Nitrogen retention in semiarid ecosystems across a soil organic-matter gradient

Publication Type:

Journal Article


ECOLOGICAL APPLICATIONS, ECOLOGICAL SOC AMER, Volume 12, Number 3, 1707 H ST NW, STE 400, WASHINGTON, DC 20006-3915 USA, p.878-890 (2002)


environmental gradients, fine-textured vs. coarse-textured soil, nitrogen, nitrogen retention, particulate organic matter (POM), semiarid grasslands, soil organic matter (SOM)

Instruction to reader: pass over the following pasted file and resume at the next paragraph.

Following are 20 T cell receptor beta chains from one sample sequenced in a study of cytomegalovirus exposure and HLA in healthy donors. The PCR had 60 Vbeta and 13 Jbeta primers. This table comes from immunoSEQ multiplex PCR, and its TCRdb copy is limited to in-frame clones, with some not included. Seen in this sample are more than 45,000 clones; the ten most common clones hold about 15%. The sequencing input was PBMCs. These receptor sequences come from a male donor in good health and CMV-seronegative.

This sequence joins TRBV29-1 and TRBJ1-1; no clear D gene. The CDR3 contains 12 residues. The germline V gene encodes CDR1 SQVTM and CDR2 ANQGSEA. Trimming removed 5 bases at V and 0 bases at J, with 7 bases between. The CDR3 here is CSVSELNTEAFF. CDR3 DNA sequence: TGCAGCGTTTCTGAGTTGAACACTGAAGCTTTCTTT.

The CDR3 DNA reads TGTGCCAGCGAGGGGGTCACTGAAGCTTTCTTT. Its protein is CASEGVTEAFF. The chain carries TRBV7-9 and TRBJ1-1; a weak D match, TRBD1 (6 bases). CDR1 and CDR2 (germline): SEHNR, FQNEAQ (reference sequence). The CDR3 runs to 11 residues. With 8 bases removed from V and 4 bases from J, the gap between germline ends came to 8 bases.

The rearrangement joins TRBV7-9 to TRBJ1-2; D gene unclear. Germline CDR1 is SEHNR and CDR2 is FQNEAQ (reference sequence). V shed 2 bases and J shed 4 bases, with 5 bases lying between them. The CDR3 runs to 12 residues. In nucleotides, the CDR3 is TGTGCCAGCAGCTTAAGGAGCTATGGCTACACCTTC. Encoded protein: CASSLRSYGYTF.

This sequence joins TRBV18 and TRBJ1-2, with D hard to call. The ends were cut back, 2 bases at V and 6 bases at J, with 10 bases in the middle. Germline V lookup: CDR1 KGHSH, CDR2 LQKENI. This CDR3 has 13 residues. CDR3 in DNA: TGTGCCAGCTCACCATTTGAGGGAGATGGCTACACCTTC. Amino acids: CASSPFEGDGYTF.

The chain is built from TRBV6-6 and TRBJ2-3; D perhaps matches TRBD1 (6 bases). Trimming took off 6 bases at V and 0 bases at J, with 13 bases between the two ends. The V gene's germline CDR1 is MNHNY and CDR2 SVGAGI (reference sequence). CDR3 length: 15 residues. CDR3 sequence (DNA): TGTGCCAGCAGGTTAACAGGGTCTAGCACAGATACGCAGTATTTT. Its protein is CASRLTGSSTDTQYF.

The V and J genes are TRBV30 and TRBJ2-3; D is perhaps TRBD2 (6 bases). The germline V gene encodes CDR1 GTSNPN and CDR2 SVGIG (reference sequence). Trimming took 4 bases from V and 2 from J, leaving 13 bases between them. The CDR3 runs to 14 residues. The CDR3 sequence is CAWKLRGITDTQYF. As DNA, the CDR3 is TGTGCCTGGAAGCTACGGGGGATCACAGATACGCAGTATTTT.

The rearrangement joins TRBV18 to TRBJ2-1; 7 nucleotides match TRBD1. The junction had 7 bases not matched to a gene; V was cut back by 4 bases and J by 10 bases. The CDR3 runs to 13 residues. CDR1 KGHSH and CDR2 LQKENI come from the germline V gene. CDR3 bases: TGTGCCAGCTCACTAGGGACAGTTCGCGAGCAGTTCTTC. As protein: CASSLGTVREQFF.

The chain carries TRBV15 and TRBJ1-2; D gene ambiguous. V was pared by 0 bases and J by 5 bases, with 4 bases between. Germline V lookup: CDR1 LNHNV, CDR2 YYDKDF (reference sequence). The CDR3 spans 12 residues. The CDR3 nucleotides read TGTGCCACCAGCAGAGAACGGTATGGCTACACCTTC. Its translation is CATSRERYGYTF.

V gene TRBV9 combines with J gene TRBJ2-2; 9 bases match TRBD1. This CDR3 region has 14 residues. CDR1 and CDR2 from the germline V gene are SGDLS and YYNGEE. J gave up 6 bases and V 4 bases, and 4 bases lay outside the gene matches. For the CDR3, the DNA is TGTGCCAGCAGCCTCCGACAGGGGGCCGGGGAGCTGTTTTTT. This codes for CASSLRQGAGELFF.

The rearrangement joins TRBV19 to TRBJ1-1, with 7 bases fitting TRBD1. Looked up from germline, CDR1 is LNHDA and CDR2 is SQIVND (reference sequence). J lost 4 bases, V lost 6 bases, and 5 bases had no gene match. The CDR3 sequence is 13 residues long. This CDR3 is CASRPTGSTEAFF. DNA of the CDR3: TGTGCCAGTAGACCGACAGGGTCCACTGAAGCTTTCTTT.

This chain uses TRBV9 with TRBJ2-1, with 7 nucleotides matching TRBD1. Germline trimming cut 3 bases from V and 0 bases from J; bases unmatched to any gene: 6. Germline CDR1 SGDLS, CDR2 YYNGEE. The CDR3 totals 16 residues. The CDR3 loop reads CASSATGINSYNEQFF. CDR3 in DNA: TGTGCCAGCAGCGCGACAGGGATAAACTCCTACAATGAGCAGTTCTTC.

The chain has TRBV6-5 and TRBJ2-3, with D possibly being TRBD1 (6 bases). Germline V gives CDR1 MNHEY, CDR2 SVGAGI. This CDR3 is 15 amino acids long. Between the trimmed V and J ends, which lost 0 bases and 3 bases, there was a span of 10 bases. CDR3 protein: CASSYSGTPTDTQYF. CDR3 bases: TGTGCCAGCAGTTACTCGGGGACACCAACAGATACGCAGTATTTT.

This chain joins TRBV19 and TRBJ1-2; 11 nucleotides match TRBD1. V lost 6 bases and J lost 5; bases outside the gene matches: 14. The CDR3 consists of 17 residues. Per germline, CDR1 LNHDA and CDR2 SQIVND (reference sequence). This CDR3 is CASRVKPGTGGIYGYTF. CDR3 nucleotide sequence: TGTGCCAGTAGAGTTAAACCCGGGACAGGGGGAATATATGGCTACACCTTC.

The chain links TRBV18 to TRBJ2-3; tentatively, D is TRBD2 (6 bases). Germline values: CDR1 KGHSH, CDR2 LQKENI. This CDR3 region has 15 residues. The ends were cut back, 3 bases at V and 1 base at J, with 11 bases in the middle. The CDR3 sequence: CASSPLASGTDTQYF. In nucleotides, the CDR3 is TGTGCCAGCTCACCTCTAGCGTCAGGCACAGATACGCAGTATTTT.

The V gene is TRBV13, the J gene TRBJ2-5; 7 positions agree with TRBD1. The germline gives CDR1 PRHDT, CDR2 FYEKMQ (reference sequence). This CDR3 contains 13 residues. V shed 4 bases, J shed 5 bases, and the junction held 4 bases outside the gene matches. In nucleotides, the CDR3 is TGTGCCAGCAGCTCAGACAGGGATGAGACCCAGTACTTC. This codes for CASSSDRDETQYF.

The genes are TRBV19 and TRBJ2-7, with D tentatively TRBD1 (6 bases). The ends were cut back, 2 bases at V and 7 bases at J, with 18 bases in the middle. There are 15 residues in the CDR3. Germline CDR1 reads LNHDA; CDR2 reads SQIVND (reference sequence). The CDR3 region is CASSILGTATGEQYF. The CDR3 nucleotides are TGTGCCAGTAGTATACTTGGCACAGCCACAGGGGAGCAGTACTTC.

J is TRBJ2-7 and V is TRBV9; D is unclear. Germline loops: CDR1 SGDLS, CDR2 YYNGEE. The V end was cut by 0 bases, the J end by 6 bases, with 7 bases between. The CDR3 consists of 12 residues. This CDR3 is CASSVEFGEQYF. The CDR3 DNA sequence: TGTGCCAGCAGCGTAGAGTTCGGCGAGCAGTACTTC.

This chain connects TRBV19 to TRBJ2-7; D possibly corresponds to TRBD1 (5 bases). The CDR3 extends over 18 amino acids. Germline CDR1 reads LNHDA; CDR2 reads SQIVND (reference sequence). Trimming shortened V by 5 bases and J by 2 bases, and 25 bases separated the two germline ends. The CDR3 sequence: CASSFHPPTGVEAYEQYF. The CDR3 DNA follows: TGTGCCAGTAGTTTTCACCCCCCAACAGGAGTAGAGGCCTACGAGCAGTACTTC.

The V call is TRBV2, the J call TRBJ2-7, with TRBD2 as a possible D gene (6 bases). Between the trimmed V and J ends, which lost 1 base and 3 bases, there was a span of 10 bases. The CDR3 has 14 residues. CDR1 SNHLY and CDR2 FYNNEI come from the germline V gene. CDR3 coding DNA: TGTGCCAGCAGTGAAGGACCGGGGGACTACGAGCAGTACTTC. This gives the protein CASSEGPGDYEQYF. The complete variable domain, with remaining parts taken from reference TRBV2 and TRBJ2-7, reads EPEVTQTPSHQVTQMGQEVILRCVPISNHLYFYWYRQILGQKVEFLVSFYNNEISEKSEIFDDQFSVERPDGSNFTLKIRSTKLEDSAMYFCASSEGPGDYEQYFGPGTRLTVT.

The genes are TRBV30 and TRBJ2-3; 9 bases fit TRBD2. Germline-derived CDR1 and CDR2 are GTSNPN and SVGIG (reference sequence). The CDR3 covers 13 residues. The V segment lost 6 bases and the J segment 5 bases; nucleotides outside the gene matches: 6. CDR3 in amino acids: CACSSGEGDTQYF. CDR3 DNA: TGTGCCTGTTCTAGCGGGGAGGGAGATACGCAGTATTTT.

Agricultural and industrial activities have greatly altered the global nitrogen (N) cycle and increased the availability of biologically reactive N in many ecosystem's. Though N is a limiting nutrient in most terrestrial ecosystems, production responses to enhanced N availability are not likely to pace increases in N deposition. Soils may represent a large and relatively stable sink for anthropogenic N, but few studies have explicitly addressed the influence of soil properties on N retention. We examined the influence of soil organic matter (SOM), particulate organic matter (POM), and soil texture on N retention in a series of soils across an environmental gradient in the western Great Plains of the United States. We applied 2.5 and 50 g N/m(2) of N-15-labeled (NH4)(2)SO4 to coarse- and fine-textured soils in the spring of 1996 and collected soils and plants at four sampling intervals over the following three growing seasons. Within the grassland ecosystems studied, soils were the dominant sink for both the low-N and high-N treatments. Following low-N additions, plots retained a high proportion of N distributed in plant and POM fractions, suggesting tight cycling among pools with rapid and intermediate turnover. High-N plots retained 35% of N additions after three growing seasons following application. On average, recovery of N was greatest in fine-textured soil relative to coarse soils, although this trend was significant only in plots receiving low-N additions. Soil organic carbon (C) content explained a significant proportion of the variability in estimates of N retention, particularly for high-N plots where soil C accounted for up to 40% of the variance in total recovery of the N applications. We conclude that soils are the dominant sink for retention of N applications and that stabilization is controlled in large part by soil organic C. Based upon our results, we estimate the threshold for N retention of pule N addition in the surface soils of semiarid grasslands systems to be <20 g N/m(2).